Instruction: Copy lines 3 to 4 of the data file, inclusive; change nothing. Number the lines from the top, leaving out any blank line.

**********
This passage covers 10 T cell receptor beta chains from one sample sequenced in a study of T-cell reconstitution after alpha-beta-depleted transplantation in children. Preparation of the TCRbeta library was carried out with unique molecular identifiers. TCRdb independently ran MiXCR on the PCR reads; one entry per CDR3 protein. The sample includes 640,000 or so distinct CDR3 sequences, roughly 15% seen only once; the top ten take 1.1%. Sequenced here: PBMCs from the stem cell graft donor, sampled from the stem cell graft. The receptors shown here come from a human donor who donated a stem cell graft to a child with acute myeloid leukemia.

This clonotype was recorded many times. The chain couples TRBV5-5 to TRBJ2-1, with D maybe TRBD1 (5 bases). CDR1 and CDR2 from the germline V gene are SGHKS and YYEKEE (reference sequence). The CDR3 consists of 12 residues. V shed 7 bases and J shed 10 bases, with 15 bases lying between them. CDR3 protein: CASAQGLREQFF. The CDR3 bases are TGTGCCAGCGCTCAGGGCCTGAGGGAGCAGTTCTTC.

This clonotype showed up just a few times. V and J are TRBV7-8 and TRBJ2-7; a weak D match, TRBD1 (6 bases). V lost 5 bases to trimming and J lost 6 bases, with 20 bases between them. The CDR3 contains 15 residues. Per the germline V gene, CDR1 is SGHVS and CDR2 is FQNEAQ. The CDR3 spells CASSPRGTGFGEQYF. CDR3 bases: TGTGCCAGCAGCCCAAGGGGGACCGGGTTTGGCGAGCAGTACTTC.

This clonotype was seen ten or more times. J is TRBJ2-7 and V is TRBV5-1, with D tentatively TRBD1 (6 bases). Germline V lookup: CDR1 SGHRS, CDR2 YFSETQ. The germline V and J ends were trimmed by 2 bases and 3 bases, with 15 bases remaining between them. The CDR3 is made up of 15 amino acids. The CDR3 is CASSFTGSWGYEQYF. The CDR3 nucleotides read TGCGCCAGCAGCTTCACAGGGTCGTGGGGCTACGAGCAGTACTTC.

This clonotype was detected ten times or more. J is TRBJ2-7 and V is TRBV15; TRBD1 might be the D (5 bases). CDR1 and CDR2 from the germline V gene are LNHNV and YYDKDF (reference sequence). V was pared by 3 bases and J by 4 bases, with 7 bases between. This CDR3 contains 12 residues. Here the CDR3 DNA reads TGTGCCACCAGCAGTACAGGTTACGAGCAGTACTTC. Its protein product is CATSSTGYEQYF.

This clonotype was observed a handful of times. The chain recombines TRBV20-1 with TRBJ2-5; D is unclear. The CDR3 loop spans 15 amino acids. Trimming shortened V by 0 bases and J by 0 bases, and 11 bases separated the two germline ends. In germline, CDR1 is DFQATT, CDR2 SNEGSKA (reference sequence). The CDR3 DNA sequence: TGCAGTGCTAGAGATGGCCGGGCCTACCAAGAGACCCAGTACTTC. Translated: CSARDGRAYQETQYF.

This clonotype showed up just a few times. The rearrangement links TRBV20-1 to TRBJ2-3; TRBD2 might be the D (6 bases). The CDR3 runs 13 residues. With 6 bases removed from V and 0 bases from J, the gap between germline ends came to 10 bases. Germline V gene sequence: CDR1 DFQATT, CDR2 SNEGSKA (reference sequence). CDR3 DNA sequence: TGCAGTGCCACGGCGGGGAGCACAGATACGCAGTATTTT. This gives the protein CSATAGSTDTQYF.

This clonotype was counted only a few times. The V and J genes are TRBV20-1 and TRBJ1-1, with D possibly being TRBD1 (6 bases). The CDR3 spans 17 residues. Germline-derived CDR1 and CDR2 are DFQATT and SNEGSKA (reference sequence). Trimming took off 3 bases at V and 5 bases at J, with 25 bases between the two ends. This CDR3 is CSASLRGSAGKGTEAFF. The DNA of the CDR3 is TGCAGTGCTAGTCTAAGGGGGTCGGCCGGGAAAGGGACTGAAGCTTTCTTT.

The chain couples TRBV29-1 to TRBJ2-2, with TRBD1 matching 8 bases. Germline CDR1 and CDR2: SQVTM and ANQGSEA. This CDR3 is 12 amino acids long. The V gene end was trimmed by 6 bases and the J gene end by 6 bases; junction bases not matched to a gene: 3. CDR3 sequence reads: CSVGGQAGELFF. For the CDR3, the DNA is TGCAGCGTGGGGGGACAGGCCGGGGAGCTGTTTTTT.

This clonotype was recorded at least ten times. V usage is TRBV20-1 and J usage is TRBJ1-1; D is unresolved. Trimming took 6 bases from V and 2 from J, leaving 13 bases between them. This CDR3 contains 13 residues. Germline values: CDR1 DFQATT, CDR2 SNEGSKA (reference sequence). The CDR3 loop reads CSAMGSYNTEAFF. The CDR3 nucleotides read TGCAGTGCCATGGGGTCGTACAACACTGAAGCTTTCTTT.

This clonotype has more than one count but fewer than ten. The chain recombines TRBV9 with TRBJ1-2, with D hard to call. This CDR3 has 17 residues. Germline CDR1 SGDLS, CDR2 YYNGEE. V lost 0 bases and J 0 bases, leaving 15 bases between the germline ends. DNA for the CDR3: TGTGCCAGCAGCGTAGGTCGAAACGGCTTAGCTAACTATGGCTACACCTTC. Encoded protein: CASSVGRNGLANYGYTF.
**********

This clonotype showed up just a few times. V and J are TRBV7-8 and TRBJ2-7; a weak D match, TRBD1 (6 bases). V lost 5 bases to trimming and J lost 6 bases, with 20 bases between them. The CDR3 contains 15 residues. Per the germline V gene, CDR1 is SGHVS and CDR2 is FQNEAQ. The CDR3 spells CASSPRGTGFGEQYF. CDR3 bases: TGTGCCAGCAGCCCAAGGGGGACCGGGTTTGGCGAGCAGTACTTC.

This clonotype was seen ten or more times. J is TRBJ2-7 and V is TRBV5-1, with D tentatively TRBD1 (6 bases). Germline V lookup: CDR1 SGHRS, CDR2 YFSETQ. The germline V and J ends were trimmed by 2 bases and 3 bases, with 15 bases remaining between them. The CDR3 is made up of 15 amino acids. The CDR3 is CASSFTGSWGYEQYF. The CDR3 nucleotides read TGCGCCAGCAGCTTCACAGGGTCGTGGGGCTACGAGCAGTACTTC.